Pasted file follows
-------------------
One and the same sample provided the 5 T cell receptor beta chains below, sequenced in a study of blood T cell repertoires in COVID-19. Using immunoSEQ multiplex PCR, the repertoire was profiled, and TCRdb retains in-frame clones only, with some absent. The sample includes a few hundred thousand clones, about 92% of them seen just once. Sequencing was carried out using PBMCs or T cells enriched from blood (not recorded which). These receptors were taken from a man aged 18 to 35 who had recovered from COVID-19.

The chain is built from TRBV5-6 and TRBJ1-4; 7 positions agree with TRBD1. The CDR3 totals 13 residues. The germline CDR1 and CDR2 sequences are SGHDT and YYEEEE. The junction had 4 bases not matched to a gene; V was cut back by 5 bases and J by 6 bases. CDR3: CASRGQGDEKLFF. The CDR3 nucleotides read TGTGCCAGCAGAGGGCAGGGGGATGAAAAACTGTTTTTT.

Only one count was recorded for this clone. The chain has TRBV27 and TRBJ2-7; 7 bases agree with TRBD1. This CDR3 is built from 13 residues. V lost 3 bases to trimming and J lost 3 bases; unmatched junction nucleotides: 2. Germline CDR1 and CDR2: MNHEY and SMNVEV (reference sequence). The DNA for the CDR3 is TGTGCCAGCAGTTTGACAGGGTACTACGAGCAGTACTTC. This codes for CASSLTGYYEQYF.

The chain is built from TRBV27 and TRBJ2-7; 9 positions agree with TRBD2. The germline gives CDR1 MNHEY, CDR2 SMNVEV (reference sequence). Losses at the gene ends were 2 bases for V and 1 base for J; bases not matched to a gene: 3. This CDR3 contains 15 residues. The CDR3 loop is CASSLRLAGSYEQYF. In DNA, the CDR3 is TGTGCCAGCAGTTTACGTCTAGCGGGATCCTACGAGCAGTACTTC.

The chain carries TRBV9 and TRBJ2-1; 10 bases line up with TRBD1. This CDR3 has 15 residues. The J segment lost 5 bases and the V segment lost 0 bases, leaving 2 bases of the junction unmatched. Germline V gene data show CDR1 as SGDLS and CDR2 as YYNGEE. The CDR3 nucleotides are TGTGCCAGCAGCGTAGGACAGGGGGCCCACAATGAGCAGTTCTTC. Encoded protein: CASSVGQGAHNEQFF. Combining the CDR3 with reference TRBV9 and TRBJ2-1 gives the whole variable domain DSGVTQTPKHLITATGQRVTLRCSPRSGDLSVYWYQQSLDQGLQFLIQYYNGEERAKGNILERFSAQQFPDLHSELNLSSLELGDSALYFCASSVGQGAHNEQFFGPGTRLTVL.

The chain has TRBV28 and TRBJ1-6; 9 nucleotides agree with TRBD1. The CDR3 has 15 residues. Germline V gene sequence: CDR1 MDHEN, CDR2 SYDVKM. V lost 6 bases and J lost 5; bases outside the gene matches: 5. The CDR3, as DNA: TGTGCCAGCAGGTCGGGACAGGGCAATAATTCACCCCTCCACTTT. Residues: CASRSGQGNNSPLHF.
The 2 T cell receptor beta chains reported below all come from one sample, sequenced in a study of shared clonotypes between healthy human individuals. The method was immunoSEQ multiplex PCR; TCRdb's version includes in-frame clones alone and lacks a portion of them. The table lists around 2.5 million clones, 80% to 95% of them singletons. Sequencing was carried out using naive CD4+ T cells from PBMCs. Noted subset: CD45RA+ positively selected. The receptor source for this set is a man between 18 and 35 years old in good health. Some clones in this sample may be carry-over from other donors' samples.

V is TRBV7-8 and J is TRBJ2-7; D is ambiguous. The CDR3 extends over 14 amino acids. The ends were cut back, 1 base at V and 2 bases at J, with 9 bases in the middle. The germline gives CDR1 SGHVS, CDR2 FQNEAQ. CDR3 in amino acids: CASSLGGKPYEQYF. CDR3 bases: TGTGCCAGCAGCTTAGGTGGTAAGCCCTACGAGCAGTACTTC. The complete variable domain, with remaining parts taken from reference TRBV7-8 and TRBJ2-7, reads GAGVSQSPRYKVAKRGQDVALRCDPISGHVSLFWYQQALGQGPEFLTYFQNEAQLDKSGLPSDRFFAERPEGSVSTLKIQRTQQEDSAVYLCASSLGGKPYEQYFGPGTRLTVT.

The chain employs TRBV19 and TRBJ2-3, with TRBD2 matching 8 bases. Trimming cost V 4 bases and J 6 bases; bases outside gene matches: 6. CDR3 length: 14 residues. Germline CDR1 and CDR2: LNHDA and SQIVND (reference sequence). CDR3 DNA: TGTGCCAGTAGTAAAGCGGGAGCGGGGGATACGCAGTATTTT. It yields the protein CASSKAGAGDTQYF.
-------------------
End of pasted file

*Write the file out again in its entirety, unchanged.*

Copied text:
One and the same sample provided the 5 T cell receptor beta chains below, sequenced in a study of blood T cell repertoires in COVID-19. Using immunoSEQ multiplex PCR, the repertoire was profiled, and TCRdb retains in-frame clones only, with some absent. The sample includes a few hundred thousand clones, about 92% of them seen just once. Sequencing was carried out using PBMCs or T cells enriched from blood (not recorded which). These receptors were taken from a man aged 18 to 35 who had recovered from COVID-19.

The chain is built from TRBV5-6 and TRBJ1-4; 7 positions agree with TRBD1. The CDR3 totals 13 residues. The germline CDR1 and CDR2 sequences are SGHDT and YYEEEE. The junction had 4 bases not matched to a gene; V was cut back by 5 bases and J by 6 bases. CDR3: CASRGQGDEKLFF. The CDR3 nucleotides read TGTGCCAGCAGAGGGCAGGGGGATGAAAAACTGTTTTTT.

Only one count was recorded for this clone. The chain has TRBV27 and TRBJ2-7; 7 bases agree with TRBD1. This CDR3 is built from 13 residues. V lost 3 bases to trimming and J lost 3 bases; unmatched junction nucleotides: 2. Germline CDR1 and CDR2: MNHEY and SMNVEV (reference sequence). The DNA for the CDR3 is TGTGCCAGCAGTTTGACAGGGTACTACGAGCAGTACTTC. This codes for CASSLTGYYEQYF.

The chain is built from TRBV27 and TRBJ2-7; 9 positions agree with TRBD2. The germline gives CDR1 MNHEY, CDR2 SMNVEV (reference sequence). Losses at the gene ends were 2 bases for V and 1 base for J; bases not matched to a gene: 3. This CDR3 contains 15 residues. The CDR3 loop is CASSLRLAGSYEQYF. In DNA, the CDR3 is TGTGCCAGCAGTTTACGTCTAGCGGGATCCTACGAGCAGTACTTC.

The chain carries TRBV9 and TRBJ2-1; 10 bases line up with TRBD1. This CDR3 has 15 residues. The J segment lost 5 bases and the V segment lost 0 bases, leaving 2 bases of the junction unmatched. Germline V gene data show CDR1 as SGDLS and CDR2 as YYNGEE. The CDR3 nucleotides are TGTGCCAGCAGCGTAGGACAGGGGGCCCACAATGAGCAGTTCTTC. Encoded protein: CASSVGQGAHNEQFF. Combining the CDR3 with reference TRBV9 and TRBJ2-1 gives the whole variable domain DSGVTQTPKHLITATGQRVTLRCSPRSGDLSVYWYQQSLDQGLQFLIQYYNGEERAKGNILERFSAQQFPDLHSELNLSSLELGDSALYFCASSVGQGAHNEQFFGPGTRLTVL.

The chain has TRBV28 and TRBJ1-6; 9 nucleotides agree with TRBD1. The CDR3 has 15 residues. Germline V gene sequence: CDR1 MDHEN, CDR2 SYDVKM. V lost 6 bases and J lost 5; bases outside the gene matches: 5. The CDR3, as DNA: TGTGCCAGCAGGTCGGGACAGGGCAATAATTCACCCCTCCACTTT. Residues: CASRSGQGNNSPLHF.
The 2 T cell receptor beta chains reported below all come from one sample, sequenced in a study of shared clonotypes between healthy human individuals. The method was immunoSEQ multiplex PCR; TCRdb's version includes in-frame clones alone and lacks a portion of them. The table lists around 2.5 million clones, 80% to 95% of them singletons. Sequencing was carried out using naive CD4+ T cells from PBMCs. Noted subset: CD45RA+ positively selected. The receptor source for this set is a man between 18 and 35 years old in good health. Some clones in this sample may be carry-over from other donors' samples.

V is TRBV7-8 and J is TRBJ2-7; D is ambiguous. The CDR3 extends over 14 amino acids. The ends were cut back, 1 base at V and 2 bases at J, with 9 bases in the middle. The germline gives CDR1 SGHVS, CDR2 FQNEAQ. CDR3 in amino acids: CASSLGGKPYEQYF. CDR3 bases: TGTGCCAGCAGCTTAGGTGGTAAGCCCTACGAGCAGTACTTC. The complete variable domain, with remaining parts taken from reference TRBV7-8 and TRBJ2-7, reads GAGVSQSPRYKVAKRGQDVALRCDPISGHVSLFWYQQALGQGPEFLTYFQNEAQLDKSGLPSDRFFAERPEGSVSTLKIQRTQQEDSAVYLCASSLGGKPYEQYFGPGTRLTVT.

The chain employs TRBV19 and TRBJ2-3, with TRBD2 matching 8 bases. Trimming cost V 4 bases and J 6 bases; bases outside gene matches: 6. CDR3 length: 14 residues. Germline CDR1 and CDR2: LNHDA and SQIVND (reference sequence). CDR3 DNA: TGTGCCAGTAGTAAAGCGGGAGCGGGGGATACGCAGTATTTT. It yields the protein CASSKAGAGDTQYF.